January Newsletter
Dear Gabriel,
It is my hope that 2021 will bring not only an end to this devastating pandemic, but also real progress towards APBD and allied disease therapeutic development. Therapeutic development is based on sound, peer-reviewed, published research. This link will take you to an important, recently published article titled, “GYS1 or PPP1R3C deficiency rescues murine adult polyglucosan body disease.”
The article appears in the Annals of Clinical and Translational Neurology and is based on a study that was funded by the APBD Research Foundation and the National Institutes of Health. We have a lay language summary for you too.
Additionally, we are happy to introduce Erin Chown who joins our team as Rare Disease Research Coordinator. Erin presented at two Scientific Advisory Board meetings and is the lead author of the journal article I cited above.

A large portion of Erin’s responsibilities involves outreach to researchers, clinicians, and other stakeholders in order to create connections and collaborative relationships between those different groups, and also with the APBD Research Foundation leadership team.

Our overall goal is to navigate the translation of preclinical research into treatments and cures for the APBD and allied disease community.

We cannot do this alone. Please join our upcoming event scheduled for March 2, 2021, ROOTS: Jewish Genes and Cuisine. This event promises to be a fun and tasty opportunity to show your support!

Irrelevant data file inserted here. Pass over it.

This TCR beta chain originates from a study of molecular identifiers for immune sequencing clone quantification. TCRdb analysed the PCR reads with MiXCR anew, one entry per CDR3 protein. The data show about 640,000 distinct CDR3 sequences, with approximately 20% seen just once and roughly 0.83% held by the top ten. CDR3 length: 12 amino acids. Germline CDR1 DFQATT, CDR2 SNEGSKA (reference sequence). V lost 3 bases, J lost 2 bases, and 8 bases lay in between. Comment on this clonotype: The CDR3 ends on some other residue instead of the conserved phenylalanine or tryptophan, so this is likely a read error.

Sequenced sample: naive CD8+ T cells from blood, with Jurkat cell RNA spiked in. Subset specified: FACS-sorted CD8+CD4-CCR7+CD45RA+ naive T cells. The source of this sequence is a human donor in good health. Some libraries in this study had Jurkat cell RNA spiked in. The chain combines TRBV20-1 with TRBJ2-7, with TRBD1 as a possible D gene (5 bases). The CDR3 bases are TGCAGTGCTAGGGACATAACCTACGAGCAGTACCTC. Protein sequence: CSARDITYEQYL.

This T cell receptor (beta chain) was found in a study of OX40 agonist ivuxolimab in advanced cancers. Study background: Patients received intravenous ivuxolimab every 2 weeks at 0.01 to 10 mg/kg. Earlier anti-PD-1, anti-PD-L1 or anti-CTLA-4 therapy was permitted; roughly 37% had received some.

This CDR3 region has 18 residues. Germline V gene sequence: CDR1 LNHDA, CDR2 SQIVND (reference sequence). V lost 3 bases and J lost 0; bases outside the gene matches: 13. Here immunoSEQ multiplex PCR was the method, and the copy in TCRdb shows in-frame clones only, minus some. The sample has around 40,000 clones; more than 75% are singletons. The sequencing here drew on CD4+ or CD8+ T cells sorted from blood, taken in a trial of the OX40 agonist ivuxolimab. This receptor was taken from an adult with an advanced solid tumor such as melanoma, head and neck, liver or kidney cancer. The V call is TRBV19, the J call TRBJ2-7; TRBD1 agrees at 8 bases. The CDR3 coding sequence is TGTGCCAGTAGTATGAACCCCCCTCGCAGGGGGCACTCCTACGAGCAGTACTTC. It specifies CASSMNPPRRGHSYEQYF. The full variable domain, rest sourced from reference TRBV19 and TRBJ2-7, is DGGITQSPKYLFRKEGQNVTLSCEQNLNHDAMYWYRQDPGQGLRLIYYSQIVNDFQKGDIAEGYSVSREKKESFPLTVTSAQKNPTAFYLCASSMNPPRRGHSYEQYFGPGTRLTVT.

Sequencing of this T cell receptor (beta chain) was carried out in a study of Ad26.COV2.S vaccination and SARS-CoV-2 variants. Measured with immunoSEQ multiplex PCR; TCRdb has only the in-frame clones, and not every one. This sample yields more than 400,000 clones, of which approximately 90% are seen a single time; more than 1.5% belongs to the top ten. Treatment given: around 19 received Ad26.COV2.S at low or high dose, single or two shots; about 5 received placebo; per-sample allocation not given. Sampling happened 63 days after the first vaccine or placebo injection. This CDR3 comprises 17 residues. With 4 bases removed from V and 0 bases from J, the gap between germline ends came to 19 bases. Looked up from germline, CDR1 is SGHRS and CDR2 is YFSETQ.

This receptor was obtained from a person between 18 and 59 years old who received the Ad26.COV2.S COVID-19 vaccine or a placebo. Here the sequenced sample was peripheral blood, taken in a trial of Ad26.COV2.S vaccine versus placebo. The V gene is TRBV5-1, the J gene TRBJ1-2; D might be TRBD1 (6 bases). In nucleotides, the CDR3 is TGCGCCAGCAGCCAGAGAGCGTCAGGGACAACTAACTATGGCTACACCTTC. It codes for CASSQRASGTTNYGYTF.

We look forward to seeing you on Zoom in March!

All the best,

Jeff Levenson
ROOTS: Jewish Genes and Cuisine

Join us on Tuesday, March 2nd at 7:30 pm ET (4:30 pm PT) for a special virtual event hosted by Ali Rosen, TV show host of Potluck with Ali.

The event will also feature Karen Grinzaid, Executive Director of JScreen Genetic Screening Program, as well as a special cooking demonstration by renowned chef and Jewish food expert Jeffrey Yoskowitz, author of The Gefilte Manifestowho will share tales of the history of Ashkenazi cuisine while making a delicious dish with us.
New Research Paves the Way for Therapeutics for APBD

Adult Polyglucosan Body Disease (APBD) is one of 7,000 rare diseases in the U.S. There are no effective treatments for the crippling neurodegenerative disorder. That may change with the publication of a study that identifies two key proteins in the body which, when blocked or reduced, may actually prevent the disease from occurring.